Flowers in the attic

Edgar Degas was one of the great figures of Impressionist painting; what's less well known is that he was also the father of modern sculpture. A new show explains why
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The Independent Culture
The last major Degas exhibition was organised by New York's Metropolitan Museum of Art in 1988. It was an enormous retrospective covering the whole length of the artist's career, from his first self-portrait of 1855 through the years of innovation to the last Impressionist Exhibition of 1886. Then it had a section on Degas's late years from 1890 to 1912. This part of the show contained about 100 works in all media. The same ground is covered, with about the same number of exhibits, in the National Gallery's "Degas: Beyond Impressionism". But the intention and effect are different. The Met's interpretation gave a coda to a life whose achievements were somewhat in the past. The National Gallery presents Degas in his final years as an other-worldly obsessive.

The result is magnificent and more than a little strange. The motifs are highly recognisable. Here are all the usual dancers and women combing their hair or stepping out of the bath. These had been Degas's subjects for years and decades. But we now suspect that they were part of the artist's self-examination. We know that he was sociable, widely curious about art, that he was a collector and receptive to new inventions, in particular the camera. And it can be proved that these things affected Degas's art. None the less, the atmosphere of this show is enclosed, as though the old man had no intellectual life beyond the boundaries of his own creations. And, surprisingly, such creations look odder and odder the more one considers them. They turn out not to be familiar at all.

For once, the dark basement galleries of the National's Sainsbury Wing seem appropriate to the work they contain. Richard Kendall, whose exhibition this is and who has written a catalogue that immediately becomes a classic, begins his analysis with a revealing description of the artist's home in the rue Victor Masse, where he lived from 1890 onwards. It was a big building, and Degas had the top three floors. The lowest of them, always locked, was Degas's "museum", in which he stored his previous paintings and his vast collection of work by other artists. The next floor was the living area, containing a dining-room, two long salons hung with paintings, a room for the housekeeper and so on.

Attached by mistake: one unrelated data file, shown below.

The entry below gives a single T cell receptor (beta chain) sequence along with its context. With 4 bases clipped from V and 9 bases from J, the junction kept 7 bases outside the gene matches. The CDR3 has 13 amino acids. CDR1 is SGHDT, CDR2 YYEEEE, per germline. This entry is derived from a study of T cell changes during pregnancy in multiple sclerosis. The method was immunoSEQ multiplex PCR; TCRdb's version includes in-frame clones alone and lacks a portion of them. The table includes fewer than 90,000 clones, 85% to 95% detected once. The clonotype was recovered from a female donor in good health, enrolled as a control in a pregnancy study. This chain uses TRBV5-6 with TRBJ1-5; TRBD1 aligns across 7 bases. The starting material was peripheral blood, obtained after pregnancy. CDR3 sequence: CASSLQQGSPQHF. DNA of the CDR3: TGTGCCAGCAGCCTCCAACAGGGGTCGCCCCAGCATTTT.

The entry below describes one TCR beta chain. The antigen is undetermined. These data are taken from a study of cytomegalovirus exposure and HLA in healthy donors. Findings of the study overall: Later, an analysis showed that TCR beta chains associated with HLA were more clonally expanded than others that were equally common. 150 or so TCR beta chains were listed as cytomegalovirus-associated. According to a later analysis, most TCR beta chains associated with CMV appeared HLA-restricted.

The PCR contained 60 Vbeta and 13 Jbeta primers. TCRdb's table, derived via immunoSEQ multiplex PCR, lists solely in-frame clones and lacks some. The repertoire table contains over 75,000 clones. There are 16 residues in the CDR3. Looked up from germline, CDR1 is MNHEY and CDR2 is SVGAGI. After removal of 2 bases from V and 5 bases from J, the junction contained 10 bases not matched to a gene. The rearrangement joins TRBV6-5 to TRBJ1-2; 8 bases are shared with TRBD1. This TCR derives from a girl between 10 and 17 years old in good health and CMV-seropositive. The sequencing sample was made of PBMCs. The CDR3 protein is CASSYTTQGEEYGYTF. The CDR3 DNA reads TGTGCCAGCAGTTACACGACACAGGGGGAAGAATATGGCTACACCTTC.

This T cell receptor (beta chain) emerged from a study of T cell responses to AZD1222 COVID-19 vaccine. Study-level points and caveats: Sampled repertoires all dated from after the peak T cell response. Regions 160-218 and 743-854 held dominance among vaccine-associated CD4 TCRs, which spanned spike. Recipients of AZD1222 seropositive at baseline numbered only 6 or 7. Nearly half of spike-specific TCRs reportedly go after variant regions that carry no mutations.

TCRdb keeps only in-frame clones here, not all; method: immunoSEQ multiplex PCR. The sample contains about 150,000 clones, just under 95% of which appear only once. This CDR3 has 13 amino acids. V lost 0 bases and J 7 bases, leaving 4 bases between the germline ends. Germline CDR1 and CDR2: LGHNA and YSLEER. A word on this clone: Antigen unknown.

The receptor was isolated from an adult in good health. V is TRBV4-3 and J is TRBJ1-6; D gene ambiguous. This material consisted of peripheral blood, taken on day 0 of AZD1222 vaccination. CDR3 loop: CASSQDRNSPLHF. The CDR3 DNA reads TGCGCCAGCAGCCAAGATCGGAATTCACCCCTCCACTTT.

At the top of the house was the studio. It was sordid, unlit and never cleaned. There were linen drapes over the big north-facing windows to keep out the light, for in his sixties Degas's weak eyes were more troubled than ever by brightness. In the disorder of this studio were not only the materials needed for painting, print-making and sculpture but also Degas's props: dancers' dresses and shoes, a conductor's podium, a piano, a spiral staircase taken from a theatre, curtains and other drapes, double basses, a divan and a bed, a zinc bathtub and a number of moveable panels. All these could be rearranged to form the backdrops for bathing scenes, ballet rehearsals or whatever. Thus this studio floor was the universe of Degas's art.

And then there were the models. We know little of them, though it is certain that they were well known to Degas both in their naked forms and as individuals. Note that if they were recognisable as people the character of Degas's nudes would be lost. He never posed them frontally for just this reason. So in a way they evade our scrutiny. Degas's attitude to the nude is both intense and anonymous, and this despite the fact that Degas was a great portraitist. It's still not known why he gave up portraiture. Degas abandoned the genre at about the time that this exhibition begins. Here is Helene Rouart in her Father's Study, a moving and also peculiar picture because one cannot tell whether she belongs to her father's environment or to the top floor of Degas's strange house. Anyway, it is his adieu to portraiture. Human features now disappear, while the human figure is all the more examined.